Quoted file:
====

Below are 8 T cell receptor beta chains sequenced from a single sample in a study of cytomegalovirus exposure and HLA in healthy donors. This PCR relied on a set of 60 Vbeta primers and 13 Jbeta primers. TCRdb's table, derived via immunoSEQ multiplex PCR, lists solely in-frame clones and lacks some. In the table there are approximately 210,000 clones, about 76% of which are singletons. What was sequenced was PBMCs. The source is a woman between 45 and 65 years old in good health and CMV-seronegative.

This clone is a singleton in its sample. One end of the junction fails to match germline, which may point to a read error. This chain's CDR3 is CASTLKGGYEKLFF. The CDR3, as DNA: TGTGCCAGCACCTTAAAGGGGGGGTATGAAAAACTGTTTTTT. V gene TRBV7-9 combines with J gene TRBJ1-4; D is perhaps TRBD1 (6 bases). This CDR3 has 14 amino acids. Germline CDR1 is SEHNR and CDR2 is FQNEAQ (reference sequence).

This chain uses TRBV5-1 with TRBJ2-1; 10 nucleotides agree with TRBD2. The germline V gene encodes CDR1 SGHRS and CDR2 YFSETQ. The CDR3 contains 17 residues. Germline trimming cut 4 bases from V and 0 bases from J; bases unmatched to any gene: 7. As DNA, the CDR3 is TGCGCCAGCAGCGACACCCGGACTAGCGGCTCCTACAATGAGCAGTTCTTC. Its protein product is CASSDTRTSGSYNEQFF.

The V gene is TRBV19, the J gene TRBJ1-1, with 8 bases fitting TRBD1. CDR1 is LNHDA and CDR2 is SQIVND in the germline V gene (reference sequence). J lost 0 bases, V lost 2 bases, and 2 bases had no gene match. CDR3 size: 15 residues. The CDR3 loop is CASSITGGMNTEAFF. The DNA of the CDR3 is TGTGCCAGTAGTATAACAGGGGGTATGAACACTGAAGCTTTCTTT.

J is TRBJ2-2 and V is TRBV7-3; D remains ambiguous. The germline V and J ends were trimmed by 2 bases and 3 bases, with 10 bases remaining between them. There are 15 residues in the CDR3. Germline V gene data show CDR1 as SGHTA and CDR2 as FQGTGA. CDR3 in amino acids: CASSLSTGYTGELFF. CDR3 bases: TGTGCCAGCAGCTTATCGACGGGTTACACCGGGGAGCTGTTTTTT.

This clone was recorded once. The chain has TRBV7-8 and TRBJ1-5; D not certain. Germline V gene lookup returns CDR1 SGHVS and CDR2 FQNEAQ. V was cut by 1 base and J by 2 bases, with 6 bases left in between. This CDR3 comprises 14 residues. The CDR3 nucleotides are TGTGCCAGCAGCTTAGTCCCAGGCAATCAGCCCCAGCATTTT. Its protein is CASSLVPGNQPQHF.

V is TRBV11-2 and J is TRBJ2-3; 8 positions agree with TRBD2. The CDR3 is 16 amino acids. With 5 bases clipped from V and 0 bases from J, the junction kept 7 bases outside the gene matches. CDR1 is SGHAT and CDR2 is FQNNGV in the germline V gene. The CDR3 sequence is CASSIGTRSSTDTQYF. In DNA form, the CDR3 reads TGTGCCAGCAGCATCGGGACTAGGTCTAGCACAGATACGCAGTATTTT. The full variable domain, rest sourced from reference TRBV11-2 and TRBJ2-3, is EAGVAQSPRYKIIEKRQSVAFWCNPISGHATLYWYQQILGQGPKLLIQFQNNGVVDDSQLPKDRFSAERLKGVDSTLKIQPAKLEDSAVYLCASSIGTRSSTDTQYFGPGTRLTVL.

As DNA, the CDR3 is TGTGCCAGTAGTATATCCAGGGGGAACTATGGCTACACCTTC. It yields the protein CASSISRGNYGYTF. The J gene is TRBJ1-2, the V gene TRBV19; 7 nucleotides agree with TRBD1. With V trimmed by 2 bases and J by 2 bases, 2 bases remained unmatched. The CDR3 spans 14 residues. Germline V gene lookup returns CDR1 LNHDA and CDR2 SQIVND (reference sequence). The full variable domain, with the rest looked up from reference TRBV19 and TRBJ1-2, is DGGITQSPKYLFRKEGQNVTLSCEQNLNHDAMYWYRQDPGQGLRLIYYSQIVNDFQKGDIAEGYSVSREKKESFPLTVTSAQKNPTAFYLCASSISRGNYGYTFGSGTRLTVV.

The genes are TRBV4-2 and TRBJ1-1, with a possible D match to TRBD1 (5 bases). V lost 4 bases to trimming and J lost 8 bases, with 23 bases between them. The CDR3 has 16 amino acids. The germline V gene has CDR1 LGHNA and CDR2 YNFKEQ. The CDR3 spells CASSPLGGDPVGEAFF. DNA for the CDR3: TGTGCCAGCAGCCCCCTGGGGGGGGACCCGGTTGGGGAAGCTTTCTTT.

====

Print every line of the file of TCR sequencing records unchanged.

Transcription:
Below are 8 T cell receptor beta chains sequenced from a single sample in a study of cytomegalovirus exposure and HLA in healthy donors. This PCR relied on a set of 60 Vbeta primers and 13 Jbeta primers. TCRdb's table, derived via immunoSEQ multiplex PCR, lists solely in-frame clones and lacks some. In the table there are approximately 210,000 clones, about 76% of which are singletons. What was sequenced was PBMCs. The source is a woman between 45 and 65 years old in good health and CMV-seronegative.

This clone is a singleton in its sample. One end of the junction fails to match germline, which may point to a read error. This chain's CDR3 is CASTLKGGYEKLFF. The CDR3, as DNA: TGTGCCAGCACCTTAAAGGGGGGGTATGAAAAACTGTTTTTT. V gene TRBV7-9 combines with J gene TRBJ1-4; D is perhaps TRBD1 (6 bases). This CDR3 has 14 amino acids. Germline CDR1 is SEHNR and CDR2 is FQNEAQ (reference sequence).

This chain uses TRBV5-1 with TRBJ2-1; 10 nucleotides agree with TRBD2. The germline V gene encodes CDR1 SGHRS and CDR2 YFSETQ. The CDR3 contains 17 residues. Germline trimming cut 4 bases from V and 0 bases from J; bases unmatched to any gene: 7. As DNA, the CDR3 is TGCGCCAGCAGCGACACCCGGACTAGCGGCTCCTACAATGAGCAGTTCTTC. Its protein product is CASSDTRTSGSYNEQFF.

The V gene is TRBV19, the J gene TRBJ1-1, with 8 bases fitting TRBD1. CDR1 is LNHDA and CDR2 is SQIVND in the germline V gene (reference sequence). J lost 0 bases, V lost 2 bases, and 2 bases had no gene match. CDR3 size: 15 residues. The CDR3 loop is CASSITGGMNTEAFF. The DNA of the CDR3 is TGTGCCAGTAGTATAACAGGGGGTATGAACACTGAAGCTTTCTTT.

J is TRBJ2-2 and V is TRBV7-3; D remains ambiguous. The germline V and J ends were trimmed by 2 bases and 3 bases, with 10 bases remaining between them. There are 15 residues in the CDR3. Germline V gene data show CDR1 as SGHTA and CDR2 as FQGTGA. CDR3 in amino acids: CASSLSTGYTGELFF. CDR3 bases: TGTGCCAGCAGCTTATCGACGGGTTACACCGGGGAGCTGTTTTTT.

This clone was recorded once. The chain has TRBV7-8 and TRBJ1-5; D not certain. Germline V gene lookup returns CDR1 SGHVS and CDR2 FQNEAQ. V was cut by 1 base and J by 2 bases, with 6 bases left in between. This CDR3 comprises 14 residues. The CDR3 nucleotides are TGTGCCAGCAGCTTAGTCCCAGGCAATCAGCCCCAGCATTTT. Its protein is CASSLVPGNQPQHF.

V is TRBV11-2 and J is TRBJ2-3; 8 positions agree with TRBD2. The CDR3 is 16 amino acids. With 5 bases clipped from V and 0 bases from J, the junction kept 7 bases outside the gene matches. CDR1 is SGHAT and CDR2 is FQNNGV in the germline V gene. The CDR3 sequence is CASSIGTRSSTDTQYF. In DNA form, the CDR3 reads TGTGCCAGCAGCATCGGGACTAGGTCTAGCACAGATACGCAGTATTTT. The full variable domain, rest sourced from reference TRBV11-2 and TRBJ2-3, is EAGVAQSPRYKIIEKRQSVAFWCNPISGHATLYWYQQILGQGPKLLIQFQNNGVVDDSQLPKDRFSAERLKGVDSTLKIQPAKLEDSAVYLCASSIGTRSSTDTQYFGPGTRLTVL.

As DNA, the CDR3 is TGTGCCAGTAGTATATCCAGGGGGAACTATGGCTACACCTTC. It yields the protein CASSISRGNYGYTF. The J gene is TRBJ1-2, the V gene TRBV19; 7 nucleotides agree with TRBD1. With V trimmed by 2 bases and J by 2 bases, 2 bases remained unmatched. The CDR3 spans 14 residues. Germline V gene lookup returns CDR1 LNHDA and CDR2 SQIVND (reference sequence). The full variable domain, with the rest looked up from reference TRBV19 and TRBJ1-2, is DGGITQSPKYLFRKEGQNVTLSCEQNLNHDAMYWYRQDPGQGLRLIYYSQIVNDFQKGDIAEGYSVSREKKESFPLTVTSAQKNPTAFYLCASSISRGNYGYTFGSGTRLTVV.

The genes are TRBV4-2 and TRBJ1-1, with a possible D match to TRBD1 (5 bases). V lost 4 bases to trimming and J lost 8 bases, with 23 bases between them. The CDR3 has 16 amino acids. The germline V gene has CDR1 LGHNA and CDR2 YNFKEQ. The CDR3 spells CASSPLGGDPVGEAFF. DNA for the CDR3: TGTGCCAGCAGCCCCCTGGGGGGGGACCCGGTTGGGGAAGCTTTCTTT.